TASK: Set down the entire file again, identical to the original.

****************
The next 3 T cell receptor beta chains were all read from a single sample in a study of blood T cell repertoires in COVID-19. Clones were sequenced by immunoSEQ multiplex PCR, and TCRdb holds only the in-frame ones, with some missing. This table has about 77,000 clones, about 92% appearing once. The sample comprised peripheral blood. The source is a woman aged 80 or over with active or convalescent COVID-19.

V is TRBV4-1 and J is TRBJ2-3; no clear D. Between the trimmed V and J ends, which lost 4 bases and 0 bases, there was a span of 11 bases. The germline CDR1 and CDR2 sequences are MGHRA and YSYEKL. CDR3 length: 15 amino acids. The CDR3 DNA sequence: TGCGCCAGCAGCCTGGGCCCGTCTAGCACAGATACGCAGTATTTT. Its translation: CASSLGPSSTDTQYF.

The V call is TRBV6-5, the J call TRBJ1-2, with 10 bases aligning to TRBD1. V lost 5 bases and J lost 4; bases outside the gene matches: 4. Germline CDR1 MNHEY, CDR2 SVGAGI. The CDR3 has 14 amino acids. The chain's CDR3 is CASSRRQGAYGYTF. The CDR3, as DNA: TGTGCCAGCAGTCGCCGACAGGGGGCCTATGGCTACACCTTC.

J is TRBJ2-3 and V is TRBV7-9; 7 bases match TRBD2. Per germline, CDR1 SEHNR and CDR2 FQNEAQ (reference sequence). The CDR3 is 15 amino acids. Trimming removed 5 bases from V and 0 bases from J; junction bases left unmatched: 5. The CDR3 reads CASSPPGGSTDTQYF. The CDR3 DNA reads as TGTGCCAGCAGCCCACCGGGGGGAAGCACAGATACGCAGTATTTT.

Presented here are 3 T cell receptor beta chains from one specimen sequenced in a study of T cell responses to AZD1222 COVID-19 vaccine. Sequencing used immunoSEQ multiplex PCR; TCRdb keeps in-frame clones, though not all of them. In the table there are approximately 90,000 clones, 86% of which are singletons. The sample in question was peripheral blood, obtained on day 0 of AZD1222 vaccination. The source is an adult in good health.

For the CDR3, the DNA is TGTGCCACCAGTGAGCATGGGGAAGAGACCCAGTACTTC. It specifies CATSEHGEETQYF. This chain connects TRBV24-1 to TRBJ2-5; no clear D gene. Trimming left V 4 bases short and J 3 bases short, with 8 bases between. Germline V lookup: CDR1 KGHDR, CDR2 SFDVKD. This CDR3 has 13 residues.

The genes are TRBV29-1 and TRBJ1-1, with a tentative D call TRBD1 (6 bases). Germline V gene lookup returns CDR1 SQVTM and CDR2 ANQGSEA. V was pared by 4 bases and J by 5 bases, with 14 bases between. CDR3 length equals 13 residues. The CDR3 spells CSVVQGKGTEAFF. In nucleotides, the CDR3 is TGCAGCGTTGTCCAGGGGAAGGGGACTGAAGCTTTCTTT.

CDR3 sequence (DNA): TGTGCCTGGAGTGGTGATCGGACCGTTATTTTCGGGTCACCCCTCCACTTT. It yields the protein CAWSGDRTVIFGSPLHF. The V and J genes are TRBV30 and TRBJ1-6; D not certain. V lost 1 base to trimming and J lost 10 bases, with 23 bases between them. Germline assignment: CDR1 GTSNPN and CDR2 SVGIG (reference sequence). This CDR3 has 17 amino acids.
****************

The next 3 T cell receptor beta chains were all read from a single sample in a study of blood T cell repertoires in COVID-19. Clones were sequenced by immunoSEQ multiplex PCR, and TCRdb holds only the in-frame ones, with some missing. This table has about 77,000 clones, about 92% appearing once. The sample comprised peripheral blood. The source is a woman aged 80 or over with active or convalescent COVID-19.

V is TRBV4-1 and J is TRBJ2-3; no clear D. Between the trimmed V and J ends, which lost 4 bases and 0 bases, there was a span of 11 bases. The germline CDR1 and CDR2 sequences are MGHRA and YSYEKL. CDR3 length: 15 amino acids. The CDR3 DNA sequence: TGCGCCAGCAGCCTGGGCCCGTCTAGCACAGATACGCAGTATTTT. Its translation: CASSLGPSSTDTQYF.

The V call is TRBV6-5, the J call TRBJ1-2, with 10 bases aligning to TRBD1. V lost 5 bases and J lost 4; bases outside the gene matches: 4. Germline CDR1 MNHEY, CDR2 SVGAGI. The CDR3 has 14 amino acids. The chain's CDR3 is CASSRRQGAYGYTF. The CDR3, as DNA: TGTGCCAGCAGTCGCCGACAGGGGGCCTATGGCTACACCTTC.

J is TRBJ2-3 and V is TRBV7-9; 7 bases match TRBD2. Per germline, CDR1 SEHNR and CDR2 FQNEAQ (reference sequence). The CDR3 is 15 amino acids. Trimming removed 5 bases from V and 0 bases from J; junction bases left unmatched: 5. The CDR3 reads CASSPPGGSTDTQYF. The CDR3 DNA reads as TGTGCCAGCAGCCCACCGGGGGGAAGCACAGATACGCAGTATTTT.

Presented here are 3 T cell receptor beta chains from one specimen sequenced in a study of T cell responses to AZD1222 COVID-19 vaccine. Sequencing used immunoSEQ multiplex PCR; TCRdb keeps in-frame clones, though not all of them. In the table there are approximately 90,000 clones, 86% of which are singletons. The sample in question was peripheral blood, obtained on day 0 of AZD1222 vaccination. The source is an adult in good health.

For the CDR3, the DNA is TGTGCCACCAGTGAGCATGGGGAAGAGACCCAGTACTTC. It specifies CATSEHGEETQYF. This chain connects TRBV24-1 to TRBJ2-5; no clear D gene. Trimming left V 4 bases short and J 3 bases short, with 8 bases between. Germline V lookup: CDR1 KGHDR, CDR2 SFDVKD. This CDR3 has 13 residues.

The genes are TRBV29-1 and TRBJ1-1, with a tentative D call TRBD1 (6 bases). Germline V gene lookup returns CDR1 SQVTM and CDR2 ANQGSEA. V was pared by 4 bases and J by 5 bases, with 14 bases between. CDR3 length equals 13 residues. The CDR3 spells CSVVQGKGTEAFF. In nucleotides, the CDR3 is TGCAGCGTTGTCCAGGGGAAGGGGACTGAAGCTTTCTTT.

CDR3 sequence (DNA): TGTGCCTGGAGTGGTGATCGGACCGTTATTTTCGGGTCACCCCTCCACTTT. It yields the protein CAWSGDRTVIFGSPLHF. The V and J genes are TRBV30 and TRBJ1-6; D not certain. V lost 1 base to trimming and J lost 10 bases, with 23 bases between them. Germline assignment: CDR1 GTSNPN and CDR2 SVGIG (reference sequence). This CDR3 has 17 amino acids.